Given the enormous profits Halliburton has reaped with no-bid war contracts due to the influence of Cheney, this fine is a pathetic response to corporate corruption. While black and hispanic youths are given long sentences for petty drug crimes, white collar criminals are not convicted. The $7 billion in no-bid war contracts awarded to this dishonest company demonstrate that crime does pay if you have contacts high in the US government. The cost / benefit analysis of this situation will lead men like Cheney to continue swindling the people.

Until the second quarter of 1998, Halliburton had dealt with cost overruns on projects by taking a loss for the amount of the overrun unless and until the company that it was working for agreed to pay part or all of the overrun. But confronted with a large overrun on a fixed-fee project to build a gas production plant in the Middle East - the commission did not say in which country - Halliburton changed its policy so that it would record the income it thought the customer would eventually agree to pay.

That change in policy was not disclosed until March 2000, when the company filed its 1999 annual report with the S.E.C. The commission said that pretax profit for all of 1998 was reported at $278.8 million, 46 percent more than the $190.9 million that would have been reported under the old accounting.

The first three quarters of 1999 also had earnings that were about $40 million higher than they would have been, although the percentage increases were smaller.

At the time the accounting was changed, Halliburton was preparing to merge with Dresser Industries and was dealing with a decline in the company's share price partly caused by slumping oil prices. It reported a 34 percent gain in profit for the quarter, far better than other oil services companies were reporting, and Mr. Cheney said then that "Halliburton continues to make good financial progress despite uncertainties over future oil demand."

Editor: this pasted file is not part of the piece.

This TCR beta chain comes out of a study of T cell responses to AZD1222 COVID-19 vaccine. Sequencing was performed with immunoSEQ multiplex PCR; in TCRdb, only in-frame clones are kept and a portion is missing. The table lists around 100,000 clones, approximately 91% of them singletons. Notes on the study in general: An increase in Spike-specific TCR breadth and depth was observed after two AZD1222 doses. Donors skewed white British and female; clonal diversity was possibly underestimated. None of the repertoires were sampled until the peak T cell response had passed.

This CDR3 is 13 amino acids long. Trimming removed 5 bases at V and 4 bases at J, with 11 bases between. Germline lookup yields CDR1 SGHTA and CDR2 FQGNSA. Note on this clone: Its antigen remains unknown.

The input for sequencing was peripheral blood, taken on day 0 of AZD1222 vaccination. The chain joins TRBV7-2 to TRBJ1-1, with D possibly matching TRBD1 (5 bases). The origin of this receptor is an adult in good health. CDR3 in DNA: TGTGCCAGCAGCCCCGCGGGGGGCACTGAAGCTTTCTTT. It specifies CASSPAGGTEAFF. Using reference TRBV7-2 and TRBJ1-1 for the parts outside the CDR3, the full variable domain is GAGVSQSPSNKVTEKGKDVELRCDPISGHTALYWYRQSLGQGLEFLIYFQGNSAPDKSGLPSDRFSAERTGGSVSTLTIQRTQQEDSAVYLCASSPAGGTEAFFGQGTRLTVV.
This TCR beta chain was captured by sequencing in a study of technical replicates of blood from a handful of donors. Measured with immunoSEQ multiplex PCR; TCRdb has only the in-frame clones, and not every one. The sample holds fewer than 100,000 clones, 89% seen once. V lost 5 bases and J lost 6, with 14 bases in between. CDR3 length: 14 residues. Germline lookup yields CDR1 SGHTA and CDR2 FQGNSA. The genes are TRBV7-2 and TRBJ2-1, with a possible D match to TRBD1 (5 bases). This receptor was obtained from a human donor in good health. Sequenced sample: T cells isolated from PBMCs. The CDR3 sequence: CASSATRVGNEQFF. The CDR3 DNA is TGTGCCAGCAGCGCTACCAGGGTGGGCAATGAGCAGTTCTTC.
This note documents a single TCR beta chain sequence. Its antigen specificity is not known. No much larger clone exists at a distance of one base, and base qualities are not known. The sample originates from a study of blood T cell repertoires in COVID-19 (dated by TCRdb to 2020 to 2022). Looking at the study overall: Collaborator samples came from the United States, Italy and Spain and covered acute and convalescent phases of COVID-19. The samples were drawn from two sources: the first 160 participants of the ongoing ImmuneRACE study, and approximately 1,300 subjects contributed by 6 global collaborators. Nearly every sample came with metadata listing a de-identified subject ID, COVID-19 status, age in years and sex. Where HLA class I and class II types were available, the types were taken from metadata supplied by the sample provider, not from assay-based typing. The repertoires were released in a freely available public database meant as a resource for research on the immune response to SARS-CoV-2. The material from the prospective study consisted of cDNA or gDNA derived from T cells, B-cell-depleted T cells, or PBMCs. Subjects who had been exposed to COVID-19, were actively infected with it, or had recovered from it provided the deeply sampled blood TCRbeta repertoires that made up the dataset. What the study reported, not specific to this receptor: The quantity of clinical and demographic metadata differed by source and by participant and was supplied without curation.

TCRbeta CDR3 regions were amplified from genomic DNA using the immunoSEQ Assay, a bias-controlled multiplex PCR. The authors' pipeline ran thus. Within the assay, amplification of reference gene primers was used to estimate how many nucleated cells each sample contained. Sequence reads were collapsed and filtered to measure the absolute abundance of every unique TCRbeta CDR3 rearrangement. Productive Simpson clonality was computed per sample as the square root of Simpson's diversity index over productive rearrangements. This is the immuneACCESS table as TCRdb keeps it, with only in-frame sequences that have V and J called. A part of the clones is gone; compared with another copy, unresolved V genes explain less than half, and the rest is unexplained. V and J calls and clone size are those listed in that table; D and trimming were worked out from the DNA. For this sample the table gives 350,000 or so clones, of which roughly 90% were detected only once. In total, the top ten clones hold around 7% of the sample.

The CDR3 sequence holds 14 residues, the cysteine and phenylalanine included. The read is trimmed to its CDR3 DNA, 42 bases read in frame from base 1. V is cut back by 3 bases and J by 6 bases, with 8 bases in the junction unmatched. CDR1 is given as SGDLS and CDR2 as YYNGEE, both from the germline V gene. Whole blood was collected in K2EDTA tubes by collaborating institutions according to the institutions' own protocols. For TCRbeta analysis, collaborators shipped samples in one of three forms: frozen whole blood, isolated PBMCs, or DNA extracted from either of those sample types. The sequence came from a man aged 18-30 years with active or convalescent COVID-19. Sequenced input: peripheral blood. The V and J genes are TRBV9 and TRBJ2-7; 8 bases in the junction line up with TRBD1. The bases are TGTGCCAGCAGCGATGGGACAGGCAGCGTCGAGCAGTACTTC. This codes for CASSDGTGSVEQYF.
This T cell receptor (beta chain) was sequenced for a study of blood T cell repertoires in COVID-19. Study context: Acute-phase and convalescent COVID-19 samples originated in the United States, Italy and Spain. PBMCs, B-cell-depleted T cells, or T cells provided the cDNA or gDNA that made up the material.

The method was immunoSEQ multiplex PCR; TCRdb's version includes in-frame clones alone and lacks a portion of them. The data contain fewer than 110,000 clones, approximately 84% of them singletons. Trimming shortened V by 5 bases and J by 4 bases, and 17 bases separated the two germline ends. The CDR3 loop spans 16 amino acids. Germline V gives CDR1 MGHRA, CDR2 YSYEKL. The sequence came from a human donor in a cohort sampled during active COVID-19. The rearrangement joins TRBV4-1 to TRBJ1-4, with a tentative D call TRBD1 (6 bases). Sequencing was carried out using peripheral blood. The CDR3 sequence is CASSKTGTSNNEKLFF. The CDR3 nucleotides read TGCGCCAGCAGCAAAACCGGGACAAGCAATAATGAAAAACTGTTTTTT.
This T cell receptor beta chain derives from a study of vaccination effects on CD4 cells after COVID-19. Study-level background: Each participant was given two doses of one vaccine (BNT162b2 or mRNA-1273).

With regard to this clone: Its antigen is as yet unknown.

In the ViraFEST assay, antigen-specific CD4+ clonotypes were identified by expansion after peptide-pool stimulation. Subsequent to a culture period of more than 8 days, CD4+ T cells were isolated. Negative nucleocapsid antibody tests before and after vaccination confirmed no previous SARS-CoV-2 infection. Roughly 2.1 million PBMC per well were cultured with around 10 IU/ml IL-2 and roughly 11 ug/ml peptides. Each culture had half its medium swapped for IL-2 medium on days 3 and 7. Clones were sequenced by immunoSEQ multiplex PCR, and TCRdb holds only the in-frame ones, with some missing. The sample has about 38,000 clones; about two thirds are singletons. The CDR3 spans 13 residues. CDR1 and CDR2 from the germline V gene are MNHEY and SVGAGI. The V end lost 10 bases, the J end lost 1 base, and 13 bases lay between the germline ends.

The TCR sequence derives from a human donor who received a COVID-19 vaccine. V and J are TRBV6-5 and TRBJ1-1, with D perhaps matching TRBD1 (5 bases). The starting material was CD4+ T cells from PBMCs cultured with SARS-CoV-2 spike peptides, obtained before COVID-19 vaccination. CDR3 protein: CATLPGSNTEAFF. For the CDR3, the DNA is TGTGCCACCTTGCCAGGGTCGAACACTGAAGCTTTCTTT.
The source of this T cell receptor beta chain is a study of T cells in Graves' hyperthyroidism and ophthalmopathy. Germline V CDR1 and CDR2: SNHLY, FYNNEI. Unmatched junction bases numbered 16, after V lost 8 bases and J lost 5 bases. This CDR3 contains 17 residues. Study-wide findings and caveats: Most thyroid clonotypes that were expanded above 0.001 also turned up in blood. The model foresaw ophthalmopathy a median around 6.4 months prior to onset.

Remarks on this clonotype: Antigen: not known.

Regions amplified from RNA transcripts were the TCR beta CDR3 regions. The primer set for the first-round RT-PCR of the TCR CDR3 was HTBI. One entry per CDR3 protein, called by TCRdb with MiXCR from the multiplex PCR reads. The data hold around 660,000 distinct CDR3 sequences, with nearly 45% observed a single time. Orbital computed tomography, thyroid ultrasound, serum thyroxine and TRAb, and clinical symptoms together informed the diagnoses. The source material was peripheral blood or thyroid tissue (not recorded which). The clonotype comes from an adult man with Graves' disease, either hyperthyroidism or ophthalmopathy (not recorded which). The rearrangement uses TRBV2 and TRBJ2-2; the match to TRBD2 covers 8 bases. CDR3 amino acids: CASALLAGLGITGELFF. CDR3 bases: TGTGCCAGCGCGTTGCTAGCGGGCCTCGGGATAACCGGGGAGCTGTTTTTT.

The commission said yesterday that the gain would have been just 6.7 percent without the undisclosed change in accounting policies.

In a call with analysts at the time, the company said that profit at Brown & Root Energy Services rose 40 percent during the quarter but did not disclose that the operation would have reported a loss had it not changed its accounting practices.

Halliburton's reported profits for the quarter exceeded analysts' estimates but would have fallen far short of them had the change not been made, the S.E.C. said. Nonetheless, the company took a cautious tone in that conference call, leading analysts to cut profit estimates and causing the stock to fall $3, to $37.88.

Halliburton said yesterday that it would take a $7.5 million charge in the second quarter of this year to reflect the penalty it agreed to pay. That will increase the per-share loss previously reported by a penny, to 13 cents.

Shares of Halliburton rose 8 cents yesterday, to $31.38.

This site contains copyrighted material the use of which has not always been specifically authorized by the copyright owner. We are making such material available in our efforts to advance understanding of environmental, political, human rights, economic, democracy, scientific, and social justice issues, etc. We believe this constitutes a 'fair use' of any such copyrighted material as provided for in section 107 of the US Copyright Law. In accordance with Title 17 U.S.C. Section 107, the material on this site is distributed without profit to those who have expressed a prior interest in receiving the included information for research and educational purposes. For more information go to: If you wish to use copyrighted material from this site for purposes of your own that go beyond 'fair use', you must obtain permission from the copyright owner.